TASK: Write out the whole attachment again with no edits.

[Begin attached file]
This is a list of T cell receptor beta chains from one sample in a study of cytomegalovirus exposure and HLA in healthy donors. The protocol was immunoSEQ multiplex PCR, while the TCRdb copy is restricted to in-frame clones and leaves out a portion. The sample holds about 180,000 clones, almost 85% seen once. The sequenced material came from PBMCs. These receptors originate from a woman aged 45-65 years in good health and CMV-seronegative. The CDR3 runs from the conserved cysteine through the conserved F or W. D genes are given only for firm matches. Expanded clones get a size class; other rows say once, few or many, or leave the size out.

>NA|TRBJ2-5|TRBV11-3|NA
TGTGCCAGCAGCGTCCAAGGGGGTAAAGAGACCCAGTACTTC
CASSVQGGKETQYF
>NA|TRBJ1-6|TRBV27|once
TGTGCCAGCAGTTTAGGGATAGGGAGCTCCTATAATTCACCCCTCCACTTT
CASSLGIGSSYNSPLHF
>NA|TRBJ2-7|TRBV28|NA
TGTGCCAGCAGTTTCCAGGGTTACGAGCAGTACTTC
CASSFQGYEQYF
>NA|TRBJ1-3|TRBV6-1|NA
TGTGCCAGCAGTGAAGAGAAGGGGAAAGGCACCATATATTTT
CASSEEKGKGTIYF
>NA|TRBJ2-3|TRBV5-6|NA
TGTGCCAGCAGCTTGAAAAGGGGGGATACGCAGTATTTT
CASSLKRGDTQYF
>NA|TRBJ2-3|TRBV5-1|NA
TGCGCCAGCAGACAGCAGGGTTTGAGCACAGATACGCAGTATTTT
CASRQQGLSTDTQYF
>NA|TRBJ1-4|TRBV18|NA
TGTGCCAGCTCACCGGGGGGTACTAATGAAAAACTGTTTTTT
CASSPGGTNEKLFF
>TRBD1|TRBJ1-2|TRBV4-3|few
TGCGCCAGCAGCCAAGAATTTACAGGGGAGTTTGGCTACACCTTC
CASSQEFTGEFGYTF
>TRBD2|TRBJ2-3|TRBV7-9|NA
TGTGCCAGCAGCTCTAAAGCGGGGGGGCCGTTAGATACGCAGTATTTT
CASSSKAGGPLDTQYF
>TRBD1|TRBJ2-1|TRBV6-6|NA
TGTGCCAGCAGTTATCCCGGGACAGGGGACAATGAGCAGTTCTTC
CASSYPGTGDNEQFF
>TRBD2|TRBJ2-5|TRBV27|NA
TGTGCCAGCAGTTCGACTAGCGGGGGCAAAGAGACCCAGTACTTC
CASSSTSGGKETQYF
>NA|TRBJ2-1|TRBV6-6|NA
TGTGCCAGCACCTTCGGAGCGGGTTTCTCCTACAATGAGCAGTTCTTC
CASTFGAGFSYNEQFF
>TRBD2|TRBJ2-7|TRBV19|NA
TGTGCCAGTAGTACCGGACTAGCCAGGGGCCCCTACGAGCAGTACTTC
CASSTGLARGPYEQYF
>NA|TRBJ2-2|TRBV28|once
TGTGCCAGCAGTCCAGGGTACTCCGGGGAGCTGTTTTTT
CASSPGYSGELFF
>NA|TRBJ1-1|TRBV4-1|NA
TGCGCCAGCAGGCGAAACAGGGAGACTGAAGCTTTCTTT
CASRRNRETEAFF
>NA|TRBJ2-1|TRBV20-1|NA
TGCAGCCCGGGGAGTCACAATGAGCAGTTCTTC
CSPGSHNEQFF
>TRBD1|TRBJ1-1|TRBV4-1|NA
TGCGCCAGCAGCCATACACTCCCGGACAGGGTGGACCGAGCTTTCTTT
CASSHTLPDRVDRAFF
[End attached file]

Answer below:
This is a list of T cell receptor beta chains from one sample in a study of cytomegalovirus exposure and HLA in healthy donors. The protocol was immunoSEQ multiplex PCR, while the TCRdb copy is restricted to in-frame clones and leaves out a portion. The sample holds about 180,000 clones, almost 85% seen once. The sequenced material came from PBMCs. These receptors originate from a woman aged 45-65 years in good health and CMV-seronegative. The CDR3 runs from the conserved cysteine through the conserved F or W. D genes are given only for firm matches. Expanded clones get a size class; other rows say once, few or many, or leave the size out.

>NA|TRBJ2-5|TRBV11-3|NA
TGTGCCAGCAGCGTCCAAGGGGGTAAAGAGACCCAGTACTTC
CASSVQGGKETQYF
>NA|TRBJ1-6|TRBV27|once
TGTGCCAGCAGTTTAGGGATAGGGAGCTCCTATAATTCACCCCTCCACTTT
CASSLGIGSSYNSPLHF
>NA|TRBJ2-7|TRBV28|NA
TGTGCCAGCAGTTTCCAGGGTTACGAGCAGTACTTC
CASSFQGYEQYF
>NA|TRBJ1-3|TRBV6-1|NA
TGTGCCAGCAGTGAAGAGAAGGGGAAAGGCACCATATATTTT
CASSEEKGKGTIYF
>NA|TRBJ2-3|TRBV5-6|NA
TGTGCCAGCAGCTTGAAAAGGGGGGATACGCAGTATTTT
CASSLKRGDTQYF
>NA|TRBJ2-3|TRBV5-1|NA
TGCGCCAGCAGACAGCAGGGTTTGAGCACAGATACGCAGTATTTT
CASRQQGLSTDTQYF
>NA|TRBJ1-4|TRBV18|NA
TGTGCCAGCTCACCGGGGGGTACTAATGAAAAACTGTTTTTT
CASSPGGTNEKLFF
>TRBD1|TRBJ1-2|TRBV4-3|few
TGCGCCAGCAGCCAAGAATTTACAGGGGAGTTTGGCTACACCTTC
CASSQEFTGEFGYTF
>TRBD2|TRBJ2-3|TRBV7-9|NA
TGTGCCAGCAGCTCTAAAGCGGGGGGGCCGTTAGATACGCAGTATTTT
CASSSKAGGPLDTQYF
>TRBD1|TRBJ2-1|TRBV6-6|NA
TGTGCCAGCAGTTATCCCGGGACAGGGGACAATGAGCAGTTCTTC
CASSYPGTGDNEQFF
>TRBD2|TRBJ2-5|TRBV27|NA
TGTGCCAGCAGTTCGACTAGCGGGGGCAAAGAGACCCAGTACTTC
CASSSTSGGKETQYF
>NA|TRBJ2-1|TRBV6-6|NA
TGTGCCAGCACCTTCGGAGCGGGTTTCTCCTACAATGAGCAGTTCTTC
CASTFGAGFSYNEQFF
>TRBD2|TRBJ2-7|TRBV19|NA
TGTGCCAGTAGTACCGGACTAGCCAGGGGCCCCTACGAGCAGTACTTC
CASSTGLARGPYEQYF
>NA|TRBJ2-2|TRBV28|once
TGTGCCAGCAGTCCAGGGTACTCCGGGGAGCTGTTTTTT
CASSPGYSGELFF
>NA|TRBJ1-1|TRBV4-1|NA
TGCGCCAGCAGGCGAAACAGGGAGACTGAAGCTTTCTTT
CASRRNRETEAFF
>NA|TRBJ2-1|TRBV20-1|NA
TGCAGCCCGGGGAGTCACAATGAGCAGTTCTTC
CSPGSHNEQFF
>TRBD1|TRBJ1-1|TRBV4-1|NA
TGCGCCAGCAGCCATACACTCCCGGACAGGGTGGACCGAGCTTTCTTT
CASSHTLPDRVDRAFF